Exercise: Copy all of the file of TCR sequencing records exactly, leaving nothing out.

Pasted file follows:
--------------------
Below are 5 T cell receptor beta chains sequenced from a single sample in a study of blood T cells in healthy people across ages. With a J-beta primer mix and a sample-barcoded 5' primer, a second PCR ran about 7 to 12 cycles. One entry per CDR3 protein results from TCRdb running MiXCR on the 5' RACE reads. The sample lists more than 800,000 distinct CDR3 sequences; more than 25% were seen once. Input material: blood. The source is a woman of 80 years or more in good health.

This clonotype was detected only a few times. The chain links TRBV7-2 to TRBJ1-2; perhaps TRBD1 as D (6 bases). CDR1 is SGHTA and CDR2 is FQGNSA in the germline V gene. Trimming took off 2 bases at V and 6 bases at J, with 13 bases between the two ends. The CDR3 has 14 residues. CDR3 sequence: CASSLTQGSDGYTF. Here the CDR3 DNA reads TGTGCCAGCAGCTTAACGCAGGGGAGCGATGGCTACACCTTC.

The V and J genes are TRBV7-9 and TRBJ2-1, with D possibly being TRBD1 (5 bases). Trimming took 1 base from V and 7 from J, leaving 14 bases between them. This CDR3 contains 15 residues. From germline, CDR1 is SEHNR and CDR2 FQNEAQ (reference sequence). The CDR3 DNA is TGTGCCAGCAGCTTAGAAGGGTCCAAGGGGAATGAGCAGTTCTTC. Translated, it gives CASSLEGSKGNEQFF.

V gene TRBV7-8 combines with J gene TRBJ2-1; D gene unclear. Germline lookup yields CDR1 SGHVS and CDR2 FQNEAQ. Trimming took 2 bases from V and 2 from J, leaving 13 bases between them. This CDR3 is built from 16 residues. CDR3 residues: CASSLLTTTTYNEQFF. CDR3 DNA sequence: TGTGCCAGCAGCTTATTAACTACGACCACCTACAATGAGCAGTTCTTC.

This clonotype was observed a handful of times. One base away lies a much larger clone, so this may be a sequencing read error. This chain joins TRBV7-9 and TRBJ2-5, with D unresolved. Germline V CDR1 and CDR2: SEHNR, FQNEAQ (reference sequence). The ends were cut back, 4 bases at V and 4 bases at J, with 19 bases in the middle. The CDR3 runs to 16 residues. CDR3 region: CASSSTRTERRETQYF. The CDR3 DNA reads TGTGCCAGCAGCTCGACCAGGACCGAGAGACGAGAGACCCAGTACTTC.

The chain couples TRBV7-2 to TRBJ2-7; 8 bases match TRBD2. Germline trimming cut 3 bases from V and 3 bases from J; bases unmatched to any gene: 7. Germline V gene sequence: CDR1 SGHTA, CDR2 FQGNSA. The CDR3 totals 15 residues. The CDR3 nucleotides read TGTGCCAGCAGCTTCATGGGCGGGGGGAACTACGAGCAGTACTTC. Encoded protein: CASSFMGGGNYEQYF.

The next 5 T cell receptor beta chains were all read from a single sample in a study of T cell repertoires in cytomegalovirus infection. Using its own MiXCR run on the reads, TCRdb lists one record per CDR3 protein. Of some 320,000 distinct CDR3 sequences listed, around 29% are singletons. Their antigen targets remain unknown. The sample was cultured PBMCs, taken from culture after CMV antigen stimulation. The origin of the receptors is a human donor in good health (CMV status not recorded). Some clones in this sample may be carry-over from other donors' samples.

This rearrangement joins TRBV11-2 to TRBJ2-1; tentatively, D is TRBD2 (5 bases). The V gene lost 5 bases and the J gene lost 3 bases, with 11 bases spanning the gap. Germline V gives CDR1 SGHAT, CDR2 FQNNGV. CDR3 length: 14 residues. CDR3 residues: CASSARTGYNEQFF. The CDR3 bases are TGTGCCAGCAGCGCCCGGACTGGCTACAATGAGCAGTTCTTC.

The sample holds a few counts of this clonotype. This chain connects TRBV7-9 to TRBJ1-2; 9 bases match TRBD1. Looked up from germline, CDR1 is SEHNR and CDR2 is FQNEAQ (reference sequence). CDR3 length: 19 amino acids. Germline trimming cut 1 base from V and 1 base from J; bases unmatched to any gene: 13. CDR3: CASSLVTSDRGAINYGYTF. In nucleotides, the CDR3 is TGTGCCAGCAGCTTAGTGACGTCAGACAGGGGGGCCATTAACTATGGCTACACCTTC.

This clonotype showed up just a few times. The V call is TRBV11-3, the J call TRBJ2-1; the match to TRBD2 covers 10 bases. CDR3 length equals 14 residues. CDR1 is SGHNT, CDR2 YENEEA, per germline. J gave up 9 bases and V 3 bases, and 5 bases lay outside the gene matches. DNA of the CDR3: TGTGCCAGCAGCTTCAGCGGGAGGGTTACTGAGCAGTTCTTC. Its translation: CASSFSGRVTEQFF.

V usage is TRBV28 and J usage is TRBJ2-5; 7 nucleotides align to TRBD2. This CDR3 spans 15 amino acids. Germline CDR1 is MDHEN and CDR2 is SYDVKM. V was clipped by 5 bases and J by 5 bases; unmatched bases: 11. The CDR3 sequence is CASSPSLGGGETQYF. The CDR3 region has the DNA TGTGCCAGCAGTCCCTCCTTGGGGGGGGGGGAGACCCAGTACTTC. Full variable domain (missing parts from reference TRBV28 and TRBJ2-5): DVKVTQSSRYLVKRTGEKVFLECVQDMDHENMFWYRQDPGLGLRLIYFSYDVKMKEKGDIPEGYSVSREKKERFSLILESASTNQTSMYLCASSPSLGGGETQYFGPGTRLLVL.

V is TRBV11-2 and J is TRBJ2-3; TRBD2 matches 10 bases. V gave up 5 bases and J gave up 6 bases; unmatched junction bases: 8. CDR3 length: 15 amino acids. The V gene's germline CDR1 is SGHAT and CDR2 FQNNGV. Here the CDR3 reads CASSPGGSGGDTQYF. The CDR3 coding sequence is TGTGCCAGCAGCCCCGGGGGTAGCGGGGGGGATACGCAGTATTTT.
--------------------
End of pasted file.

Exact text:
Below are 5 T cell receptor beta chains sequenced from a single sample in a study of blood T cells in healthy people across ages. With a J-beta primer mix and a sample-barcoded 5' primer, a second PCR ran about 7 to 12 cycles. One entry per CDR3 protein results from TCRdb running MiXCR on the 5' RACE reads. The sample lists more than 800,000 distinct CDR3 sequences; more than 25% were seen once. Input material: blood. The source is a woman of 80 years or more in good health.

This clonotype was detected only a few times. The chain links TRBV7-2 to TRBJ1-2; perhaps TRBD1 as D (6 bases). CDR1 is SGHTA and CDR2 is FQGNSA in the germline V gene. Trimming took off 2 bases at V and 6 bases at J, with 13 bases between the two ends. The CDR3 has 14 residues. CDR3 sequence: CASSLTQGSDGYTF. Here the CDR3 DNA reads TGTGCCAGCAGCTTAACGCAGGGGAGCGATGGCTACACCTTC.

The V and J genes are TRBV7-9 and TRBJ2-1, with D possibly being TRBD1 (5 bases). Trimming took 1 base from V and 7 from J, leaving 14 bases between them. This CDR3 contains 15 residues. From germline, CDR1 is SEHNR and CDR2 FQNEAQ (reference sequence). The CDR3 DNA is TGTGCCAGCAGCTTAGAAGGGTCCAAGGGGAATGAGCAGTTCTTC. Translated, it gives CASSLEGSKGNEQFF.

V gene TRBV7-8 combines with J gene TRBJ2-1; D gene unclear. Germline lookup yields CDR1 SGHVS and CDR2 FQNEAQ. Trimming took 2 bases from V and 2 from J, leaving 13 bases between them. This CDR3 is built from 16 residues. CDR3 residues: CASSLLTTTTYNEQFF. CDR3 DNA sequence: TGTGCCAGCAGCTTATTAACTACGACCACCTACAATGAGCAGTTCTTC.

This clonotype was observed a handful of times. One base away lies a much larger clone, so this may be a sequencing read error. This chain joins TRBV7-9 and TRBJ2-5, with D unresolved. Germline V CDR1 and CDR2: SEHNR, FQNEAQ (reference sequence). The ends were cut back, 4 bases at V and 4 bases at J, with 19 bases in the middle. The CDR3 runs to 16 residues. CDR3 region: CASSSTRTERRETQYF. The CDR3 DNA reads TGTGCCAGCAGCTCGACCAGGACCGAGAGACGAGAGACCCAGTACTTC.

The chain couples TRBV7-2 to TRBJ2-7; 8 bases match TRBD2. Germline trimming cut 3 bases from V and 3 bases from J; bases unmatched to any gene: 7. Germline V gene sequence: CDR1 SGHTA, CDR2 FQGNSA. The CDR3 totals 15 residues. The CDR3 nucleotides read TGTGCCAGCAGCTTCATGGGCGGGGGGAACTACGAGCAGTACTTC. Encoded protein: CASSFMGGGNYEQYF.

The next 5 T cell receptor beta chains were all read from a single sample in a study of T cell repertoires in cytomegalovirus infection. Using its own MiXCR run on the reads, TCRdb lists one record per CDR3 protein. Of some 320,000 distinct CDR3 sequences listed, around 29% are singletons. Their antigen targets remain unknown. The sample was cultured PBMCs, taken from culture after CMV antigen stimulation. The origin of the receptors is a human donor in good health (CMV status not recorded). Some clones in this sample may be carry-over from other donors' samples.

This rearrangement joins TRBV11-2 to TRBJ2-1; tentatively, D is TRBD2 (5 bases). The V gene lost 5 bases and the J gene lost 3 bases, with 11 bases spanning the gap. Germline V gives CDR1 SGHAT, CDR2 FQNNGV. CDR3 length: 14 residues. CDR3 residues: CASSARTGYNEQFF. The CDR3 bases are TGTGCCAGCAGCGCCCGGACTGGCTACAATGAGCAGTTCTTC.

The sample holds a few counts of this clonotype. This chain connects TRBV7-9 to TRBJ1-2; 9 bases match TRBD1. Looked up from germline, CDR1 is SEHNR and CDR2 is FQNEAQ (reference sequence). CDR3 length: 19 amino acids. Germline trimming cut 1 base from V and 1 base from J; bases unmatched to any gene: 13. CDR3: CASSLVTSDRGAINYGYTF. In nucleotides, the CDR3 is TGTGCCAGCAGCTTAGTGACGTCAGACAGGGGGGCCATTAACTATGGCTACACCTTC.

This clonotype showed up just a few times. The V call is TRBV11-3, the J call TRBJ2-1; the match to TRBD2 covers 10 bases. CDR3 length equals 14 residues. CDR1 is SGHNT, CDR2 YENEEA, per germline. J gave up 9 bases and V 3 bases, and 5 bases lay outside the gene matches. DNA of the CDR3: TGTGCCAGCAGCTTCAGCGGGAGGGTTACTGAGCAGTTCTTC. Its translation: CASSFSGRVTEQFF.

V usage is TRBV28 and J usage is TRBJ2-5; 7 nucleotides align to TRBD2. This CDR3 spans 15 amino acids. Germline CDR1 is MDHEN and CDR2 is SYDVKM. V was clipped by 5 bases and J by 5 bases; unmatched bases: 11. The CDR3 sequence is CASSPSLGGGETQYF. The CDR3 region has the DNA TGTGCCAGCAGTCCCTCCTTGGGGGGGGGGGAGACCCAGTACTTC. Full variable domain (missing parts from reference TRBV28 and TRBJ2-5): DVKVTQSSRYLVKRTGEKVFLECVQDMDHENMFWYRQDPGLGLRLIYFSYDVKMKEKGDIPEGYSVSREKKERFSLILESASTNQTSMYLCASSPSLGGGETQYFGPGTRLLVL.

V is TRBV11-2 and J is TRBJ2-3; TRBD2 matches 10 bases. V gave up 5 bases and J gave up 6 bases; unmatched junction bases: 8. CDR3 length: 15 amino acids. The V gene's germline CDR1 is SGHAT and CDR2 FQNNGV. Here the CDR3 reads CASSPGGSGGDTQYF. The CDR3 coding sequence is TGTGCCAGCAGCCCCGGGGGTAGCGGGGGGGATACGCAGTATTTT.